Resource specifications

You can create one or more user-interface elements at a time using a resource specification. This specially formatted string provides a simple and compact means of creating an element, including any container element and its component elements. The resource-specification string is passed as the type parameter to the Window() or add() constructor function.

The general structure of a resource specification is an element type specification (such as dialog), followed by a set of braces enclosing one or more property definitions.

var myResource = "dialog{ control_specs }";
var myDialog = new Window ( myResource );

Controls are defined as properties within windows and other containers. For each control, give the class name of the control, followed by the properties of the control enclosed in braces. For example, the following specifies a button:

testBtn: Button { text: "Test" }

The following resource string specifies a panel that contains grouped StaticText and EditText controls:

"msgPnl: Panel { orientation:'column', alignChildren:['right', 'top'],\
    text: 'Messages', \
    title: Group { \
        st: StaticText { text:'Alert box title:' }, \
        et: EditText { text:'Sample Alert', characters:35 } \
    msg: Group { \
        st: StaticText { text:'Alert message:' }, \
        et: EditText { properties:{multiline:true}, \
        text:'<your message here>' \
    } \

The property with name properties specifies creation properties; see Creation properties. A property value can be specified as null, true, false, a string, a number, an inline array, or an object.

  • An inline array contains one or more values in the form:

    [ value, value, ... ]
  • An object can be an inline object, or a named object, in the form:

    { classname inlineObject }

    In this case, the classname must be one of the control class names list in Types of controls.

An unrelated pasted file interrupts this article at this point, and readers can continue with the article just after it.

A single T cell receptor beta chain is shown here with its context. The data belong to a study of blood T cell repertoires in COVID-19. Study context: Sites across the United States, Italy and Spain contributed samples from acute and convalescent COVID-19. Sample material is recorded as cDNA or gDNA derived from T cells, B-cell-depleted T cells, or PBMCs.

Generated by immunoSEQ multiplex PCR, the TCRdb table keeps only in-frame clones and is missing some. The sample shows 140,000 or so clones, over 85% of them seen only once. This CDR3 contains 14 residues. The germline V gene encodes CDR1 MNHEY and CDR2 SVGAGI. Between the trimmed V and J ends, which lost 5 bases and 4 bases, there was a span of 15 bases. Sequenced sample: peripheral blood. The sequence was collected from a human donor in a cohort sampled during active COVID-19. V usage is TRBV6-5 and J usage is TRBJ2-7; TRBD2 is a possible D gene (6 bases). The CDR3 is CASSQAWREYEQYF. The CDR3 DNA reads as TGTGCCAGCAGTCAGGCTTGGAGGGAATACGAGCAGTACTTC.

• An inline object contains one or more properties, in the form:

    { propertyName: propertyValue, propertyName: propertyValue, ... }

Using resource strings

These examples in the Adobe ExtendScript SDK demonstrate how to use resource specification strings:


Demonstrates one way to use resource strings, creating a dialog that allows the user to enter some values, and then using those values to construct the resource string for a customizable alert dialog.


Constructs the same dialog, using a resource string (rather than the add() method) to specify all of the dialog contents for the user-input dialog.

The two Alert Box Builder examples create the same dialog to collect values from the user.

Resource Strings Window

The Build button event handler builds a resource string from the collected values, and returns it from the dialog invocation function; the script then saves the resource string to a file. That resource string can later be used to create and display the user-configured alert box.

The resource specification format can also be used to create a single element or container and its child elements. For instance, if the alertBuilderResource in the example did not contain the panel btnPnlResource, you could define that resource separately, then add it to the dialog as follows:

var btnPnlResource = "btnPnl: Panel { orientation:'row', \
    text: 'Build it', \
    testBtn: Button { text:'Test' }, \
    buildBtn: Button { text:'Build', properties:{name:'ok'} }, \
    cancelBtn: Button { text:'Cancel', properties:{name:'cancel'} } \

dlg = new Window( alertBuilderResource );
dlg.btnPnl = dlg.add( btnPnlResource );;